Heddle: I won’t pursue the “total depravity” thing too far… which is, in the way you’re expressing it, a deep confusion. (If promulgated dogmatically, it is a heresy.) It is a confusion that follows from not carefully distinguishing (1) the role of God’s grace (beyond all that man may do or seek when left to his own faculties, God’s free gift of salvation is due only to acts performed under the influence of a strictly supernatural movement, i.e., there is no way man can save himself (the old Pelegian heresy taught that man can save himself by his own works)) from (2) the role of human nature (as rational beings who participate in that grace through virtuous acts). Again, I won’t pursue this off-topic issue… except to add the similarity you draw to the topic at hand is strained.

  15. Holopupenko,

    Personally I disagree. I think the doctrine of Original Sin and Total Depravity suggests that infants are qualitatively atheists. I don’t see how if you are a Catholic or Reformed you can avoid this.

    Or a better term, perhaps, is unregenerate. So yes, I am treating “unregenerate” and “atheist” as effective synonyms–maybe that is what you are objecting to, in which case I concede the point. The basis for such an objection is that unregenerate includes textbook atheists as well as practitioners of false religion, but the latter hardly applies to infants.

    Of course it doesn’t mean dead babies aren’t saved. It means that if they are saved it for the same reason adults are, they are monergystically regenerated and saved by faith.

    And this is normatively speaking–no doubt some infants are regenerated in the womb, so that some infants are in fact born with saving faith. God will have mercy upon whom he will have mercy.

    I am pretty familiar with the doctrine of Total Depravity. In a nutshell it speaks of unregenerate man’s moral inability to do anything pleasing to God. Or as Augustine split the infinitive, the inability to not sin. That is precisely what I am applying to infants (again normatively.)

    Heddle: I won’t pursue the “total depravity” thing too far… which is, in the way you’re expressing it, a deep confusion. (If promulgated dogmatically, it is a heresy.)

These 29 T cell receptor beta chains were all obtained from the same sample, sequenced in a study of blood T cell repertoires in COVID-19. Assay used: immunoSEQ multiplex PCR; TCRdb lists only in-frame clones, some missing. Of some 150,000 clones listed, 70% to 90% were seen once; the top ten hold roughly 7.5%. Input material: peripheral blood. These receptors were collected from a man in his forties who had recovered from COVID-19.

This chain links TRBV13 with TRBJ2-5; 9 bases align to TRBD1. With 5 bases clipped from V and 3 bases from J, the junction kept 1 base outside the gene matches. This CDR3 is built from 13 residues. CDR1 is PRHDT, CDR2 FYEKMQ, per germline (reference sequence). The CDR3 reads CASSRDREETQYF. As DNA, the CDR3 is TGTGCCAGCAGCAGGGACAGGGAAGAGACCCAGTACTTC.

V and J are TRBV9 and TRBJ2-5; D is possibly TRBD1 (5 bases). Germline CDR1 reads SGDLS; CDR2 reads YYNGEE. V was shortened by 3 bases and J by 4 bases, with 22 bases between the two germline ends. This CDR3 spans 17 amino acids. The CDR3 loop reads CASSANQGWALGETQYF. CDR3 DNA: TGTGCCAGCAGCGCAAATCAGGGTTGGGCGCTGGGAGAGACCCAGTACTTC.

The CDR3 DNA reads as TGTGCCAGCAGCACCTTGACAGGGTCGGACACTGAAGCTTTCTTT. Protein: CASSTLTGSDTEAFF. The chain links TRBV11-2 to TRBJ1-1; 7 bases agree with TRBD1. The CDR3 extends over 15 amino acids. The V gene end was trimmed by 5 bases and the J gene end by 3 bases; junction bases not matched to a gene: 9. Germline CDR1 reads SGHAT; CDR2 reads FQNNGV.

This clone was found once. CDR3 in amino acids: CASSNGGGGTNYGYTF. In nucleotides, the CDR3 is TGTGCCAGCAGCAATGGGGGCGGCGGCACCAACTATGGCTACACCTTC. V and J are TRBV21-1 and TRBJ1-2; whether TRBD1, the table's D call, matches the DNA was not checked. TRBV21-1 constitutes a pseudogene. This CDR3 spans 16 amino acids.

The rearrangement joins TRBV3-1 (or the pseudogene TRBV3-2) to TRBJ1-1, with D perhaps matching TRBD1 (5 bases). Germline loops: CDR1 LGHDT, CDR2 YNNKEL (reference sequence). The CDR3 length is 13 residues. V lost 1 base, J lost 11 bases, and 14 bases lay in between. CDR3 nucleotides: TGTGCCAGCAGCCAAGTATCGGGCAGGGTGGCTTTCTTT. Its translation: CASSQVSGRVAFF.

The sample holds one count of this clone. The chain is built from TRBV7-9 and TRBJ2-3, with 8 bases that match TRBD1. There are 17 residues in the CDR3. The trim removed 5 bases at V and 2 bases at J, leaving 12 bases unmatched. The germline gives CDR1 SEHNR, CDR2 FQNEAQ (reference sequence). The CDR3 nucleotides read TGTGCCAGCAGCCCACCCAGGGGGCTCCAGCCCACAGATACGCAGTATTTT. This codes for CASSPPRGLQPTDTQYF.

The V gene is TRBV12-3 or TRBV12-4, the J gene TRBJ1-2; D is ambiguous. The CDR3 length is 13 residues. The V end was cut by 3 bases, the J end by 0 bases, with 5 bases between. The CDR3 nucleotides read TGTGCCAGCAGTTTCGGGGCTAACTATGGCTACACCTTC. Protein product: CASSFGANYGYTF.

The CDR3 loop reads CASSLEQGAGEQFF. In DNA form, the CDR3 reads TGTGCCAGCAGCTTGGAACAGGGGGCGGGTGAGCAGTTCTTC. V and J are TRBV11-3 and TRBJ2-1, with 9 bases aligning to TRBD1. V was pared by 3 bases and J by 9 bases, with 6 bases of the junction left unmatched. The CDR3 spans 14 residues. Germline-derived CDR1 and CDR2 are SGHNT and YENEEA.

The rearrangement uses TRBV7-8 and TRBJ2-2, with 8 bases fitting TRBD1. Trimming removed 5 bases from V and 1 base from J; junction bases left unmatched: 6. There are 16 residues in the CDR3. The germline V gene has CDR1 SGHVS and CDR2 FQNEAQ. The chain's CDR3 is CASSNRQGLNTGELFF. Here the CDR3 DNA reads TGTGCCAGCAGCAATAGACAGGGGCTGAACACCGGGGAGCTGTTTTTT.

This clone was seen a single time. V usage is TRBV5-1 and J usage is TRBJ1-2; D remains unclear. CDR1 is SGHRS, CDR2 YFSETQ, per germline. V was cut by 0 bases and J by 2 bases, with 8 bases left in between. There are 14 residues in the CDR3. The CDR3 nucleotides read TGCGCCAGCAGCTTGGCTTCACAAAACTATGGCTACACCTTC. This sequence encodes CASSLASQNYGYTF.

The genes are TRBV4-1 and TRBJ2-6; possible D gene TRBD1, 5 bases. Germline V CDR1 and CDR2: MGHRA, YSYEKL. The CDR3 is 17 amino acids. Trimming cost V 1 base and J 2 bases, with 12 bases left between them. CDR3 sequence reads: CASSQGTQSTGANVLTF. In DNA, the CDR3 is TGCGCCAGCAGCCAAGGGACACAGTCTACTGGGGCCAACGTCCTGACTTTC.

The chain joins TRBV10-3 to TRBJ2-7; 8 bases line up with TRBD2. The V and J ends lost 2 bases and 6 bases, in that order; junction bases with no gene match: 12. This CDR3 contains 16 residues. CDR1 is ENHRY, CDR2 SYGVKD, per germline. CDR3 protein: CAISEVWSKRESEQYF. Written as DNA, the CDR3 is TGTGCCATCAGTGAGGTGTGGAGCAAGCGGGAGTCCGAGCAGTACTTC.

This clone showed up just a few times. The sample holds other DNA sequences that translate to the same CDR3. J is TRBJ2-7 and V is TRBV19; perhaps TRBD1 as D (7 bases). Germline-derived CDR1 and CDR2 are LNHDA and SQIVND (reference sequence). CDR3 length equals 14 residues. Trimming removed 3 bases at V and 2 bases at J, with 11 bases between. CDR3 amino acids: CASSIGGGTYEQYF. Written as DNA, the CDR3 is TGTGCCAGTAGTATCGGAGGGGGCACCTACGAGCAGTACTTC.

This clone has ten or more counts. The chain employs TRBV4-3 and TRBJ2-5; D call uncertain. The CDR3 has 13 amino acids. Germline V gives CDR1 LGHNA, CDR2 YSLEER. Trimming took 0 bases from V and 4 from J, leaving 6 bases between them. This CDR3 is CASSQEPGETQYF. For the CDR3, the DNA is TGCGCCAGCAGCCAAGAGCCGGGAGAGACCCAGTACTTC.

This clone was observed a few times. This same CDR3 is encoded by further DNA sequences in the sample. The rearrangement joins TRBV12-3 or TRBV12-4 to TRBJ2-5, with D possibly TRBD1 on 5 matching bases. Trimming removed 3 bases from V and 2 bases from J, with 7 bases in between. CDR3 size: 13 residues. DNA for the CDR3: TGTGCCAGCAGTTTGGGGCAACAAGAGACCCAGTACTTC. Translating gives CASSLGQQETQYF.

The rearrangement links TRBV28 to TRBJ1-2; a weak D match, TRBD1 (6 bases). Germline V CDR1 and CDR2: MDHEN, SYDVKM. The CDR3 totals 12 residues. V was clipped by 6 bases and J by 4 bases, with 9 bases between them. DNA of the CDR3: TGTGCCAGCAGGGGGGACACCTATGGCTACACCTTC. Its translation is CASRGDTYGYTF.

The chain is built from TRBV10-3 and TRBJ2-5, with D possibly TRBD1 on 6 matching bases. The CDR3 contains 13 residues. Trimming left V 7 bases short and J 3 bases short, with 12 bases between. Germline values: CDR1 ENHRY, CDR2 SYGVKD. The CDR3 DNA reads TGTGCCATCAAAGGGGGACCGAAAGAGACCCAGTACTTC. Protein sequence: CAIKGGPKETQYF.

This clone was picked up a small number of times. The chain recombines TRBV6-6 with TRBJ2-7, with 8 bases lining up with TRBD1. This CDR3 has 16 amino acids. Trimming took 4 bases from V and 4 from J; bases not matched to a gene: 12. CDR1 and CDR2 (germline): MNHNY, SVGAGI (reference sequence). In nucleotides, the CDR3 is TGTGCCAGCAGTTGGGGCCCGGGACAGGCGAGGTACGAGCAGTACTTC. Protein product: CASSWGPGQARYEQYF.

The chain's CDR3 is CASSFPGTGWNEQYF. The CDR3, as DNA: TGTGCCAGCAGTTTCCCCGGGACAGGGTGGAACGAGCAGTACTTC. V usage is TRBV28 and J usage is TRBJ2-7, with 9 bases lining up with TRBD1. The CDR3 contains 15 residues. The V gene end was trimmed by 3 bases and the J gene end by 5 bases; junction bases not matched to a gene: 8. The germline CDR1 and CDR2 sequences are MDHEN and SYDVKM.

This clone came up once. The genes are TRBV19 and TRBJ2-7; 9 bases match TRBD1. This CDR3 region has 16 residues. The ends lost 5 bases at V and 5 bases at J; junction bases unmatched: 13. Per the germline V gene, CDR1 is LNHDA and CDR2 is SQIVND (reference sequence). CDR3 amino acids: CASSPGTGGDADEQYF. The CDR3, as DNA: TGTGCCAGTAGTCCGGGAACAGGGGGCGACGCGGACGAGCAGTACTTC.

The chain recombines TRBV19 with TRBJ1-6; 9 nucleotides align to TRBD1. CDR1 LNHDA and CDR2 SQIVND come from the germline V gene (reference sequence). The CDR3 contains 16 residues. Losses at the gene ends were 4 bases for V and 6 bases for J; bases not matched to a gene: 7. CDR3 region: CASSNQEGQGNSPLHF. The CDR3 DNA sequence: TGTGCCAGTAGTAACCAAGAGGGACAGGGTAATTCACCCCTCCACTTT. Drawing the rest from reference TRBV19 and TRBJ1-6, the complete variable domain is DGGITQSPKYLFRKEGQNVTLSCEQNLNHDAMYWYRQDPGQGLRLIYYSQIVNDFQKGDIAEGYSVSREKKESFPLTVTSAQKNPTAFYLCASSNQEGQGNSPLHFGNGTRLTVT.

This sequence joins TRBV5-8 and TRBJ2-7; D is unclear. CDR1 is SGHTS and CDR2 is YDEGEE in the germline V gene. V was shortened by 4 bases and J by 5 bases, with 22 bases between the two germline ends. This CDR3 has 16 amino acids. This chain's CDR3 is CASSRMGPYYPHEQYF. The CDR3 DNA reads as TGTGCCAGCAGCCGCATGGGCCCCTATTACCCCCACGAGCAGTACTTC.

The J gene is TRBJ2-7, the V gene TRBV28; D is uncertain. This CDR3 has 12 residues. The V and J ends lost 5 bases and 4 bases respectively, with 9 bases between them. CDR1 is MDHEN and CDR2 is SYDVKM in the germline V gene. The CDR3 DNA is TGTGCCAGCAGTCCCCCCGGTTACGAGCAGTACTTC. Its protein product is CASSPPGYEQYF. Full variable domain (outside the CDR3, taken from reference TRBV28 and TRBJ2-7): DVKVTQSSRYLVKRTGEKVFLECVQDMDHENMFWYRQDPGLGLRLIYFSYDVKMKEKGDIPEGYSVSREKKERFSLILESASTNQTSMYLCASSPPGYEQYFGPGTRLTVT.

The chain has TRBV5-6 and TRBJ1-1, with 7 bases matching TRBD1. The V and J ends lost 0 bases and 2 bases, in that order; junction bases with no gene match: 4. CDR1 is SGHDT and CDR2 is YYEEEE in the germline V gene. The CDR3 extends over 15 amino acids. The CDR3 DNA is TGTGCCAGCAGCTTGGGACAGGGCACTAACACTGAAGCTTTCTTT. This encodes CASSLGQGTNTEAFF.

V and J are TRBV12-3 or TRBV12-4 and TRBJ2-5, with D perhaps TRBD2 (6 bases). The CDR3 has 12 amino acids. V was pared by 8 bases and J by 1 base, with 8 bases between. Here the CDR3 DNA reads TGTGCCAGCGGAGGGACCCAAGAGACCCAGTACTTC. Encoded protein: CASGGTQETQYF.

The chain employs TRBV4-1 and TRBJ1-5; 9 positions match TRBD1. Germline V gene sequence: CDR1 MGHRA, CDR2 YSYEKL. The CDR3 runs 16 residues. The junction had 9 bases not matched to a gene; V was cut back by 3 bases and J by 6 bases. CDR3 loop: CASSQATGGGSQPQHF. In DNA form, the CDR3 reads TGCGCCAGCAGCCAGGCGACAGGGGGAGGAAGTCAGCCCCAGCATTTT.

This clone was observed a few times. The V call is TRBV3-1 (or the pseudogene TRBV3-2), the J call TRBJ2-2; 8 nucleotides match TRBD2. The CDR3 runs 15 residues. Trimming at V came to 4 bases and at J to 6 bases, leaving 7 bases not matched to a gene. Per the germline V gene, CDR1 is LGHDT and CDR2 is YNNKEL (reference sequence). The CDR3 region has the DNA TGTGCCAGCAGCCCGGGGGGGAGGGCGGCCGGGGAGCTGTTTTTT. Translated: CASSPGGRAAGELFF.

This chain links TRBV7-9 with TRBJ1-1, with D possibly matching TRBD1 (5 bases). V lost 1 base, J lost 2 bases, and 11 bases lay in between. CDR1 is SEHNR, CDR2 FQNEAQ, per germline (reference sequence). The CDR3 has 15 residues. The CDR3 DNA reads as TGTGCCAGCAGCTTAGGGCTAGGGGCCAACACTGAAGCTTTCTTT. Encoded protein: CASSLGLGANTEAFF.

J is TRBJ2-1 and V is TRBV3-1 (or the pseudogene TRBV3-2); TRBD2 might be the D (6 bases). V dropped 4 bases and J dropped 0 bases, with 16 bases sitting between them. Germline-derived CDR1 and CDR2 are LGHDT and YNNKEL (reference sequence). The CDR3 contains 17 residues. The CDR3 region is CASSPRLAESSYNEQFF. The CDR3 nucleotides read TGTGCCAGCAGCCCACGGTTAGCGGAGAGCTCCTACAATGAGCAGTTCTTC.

What is the name of the heresy with which I am flirting?

  16. So yes, I am treating “unregenerate” and “atheist” as effective synonyms–maybe that is what you are objecting to, in which case I concede the point.

    I’m a lot more comfortable with “born unregenerate” than “born atheist,” simply because “atheist” implies having an opinion about God. We are all born outside of proper relationship with God, but it’s hard to call that disbelieving in God at that age, when belief has not really begun to operate at all.

  17. Heddle:

         Re “total depravity,” “unregenerate man’s moral inability to do anything pleasing to God” is a different thing from St. Augustine’s “inability to not sin”… and both beg questions: in the former “anything”? while the latter, does this imply man does nothing but sin? In any event, I’m not going to pursue except to round out the next point: it’s off topic and it’s not in my competency to the level that philosophy is. Apart from that, I must agree with Tom’s discomfort over your explanation, and I think both of us welcome your “synonym” concession.

         Re: heresy, I am not and did not apply the label to you, but I did raise a red warning flag. (“Flirting” is a good word, by the way.) If I understand Calvin correctly, the effect of original sin made our human natures COMPLETELY corrupted in the sense that we can do nothing to attain salvation. Well, that’s wrong: while it is certainly true that without God’s grace we can never be saved, that in no way implies we can’t cooperate with that grace… after all, we must respond with our own fiat. God’s grace moves us toward salvation (which means no action or merit on our part can accomplish that “movement”), but we are free to accept or reject that gift of grace (which means an effort on our part), and all our actions that follow are based on that acceptance or rejection.

         (By the way, that’s why I fear so strongly for the atheist: a rejection of God is a rejection of grace, a direct sin against the First Commandment, and hence the atheist does not permit God to begin perfecting his nature—a nature that is distinguished from all other natures (excluding angels and God, of course) by the capacities of reasoning and free will. If any human decides to “go it on his own” without God’s grace, disaster will ensure sooner or later. I know it sounds very un-PC but why are any of us surprised by the way atheists present their “arguments” on this blog? Argumentation presupposes an intellect, and an intellect that rejects truth and God a priori will not reason correctly, and will hence not provide the will with a “good” as based on truth. Again, that’s a recipe for disaster.)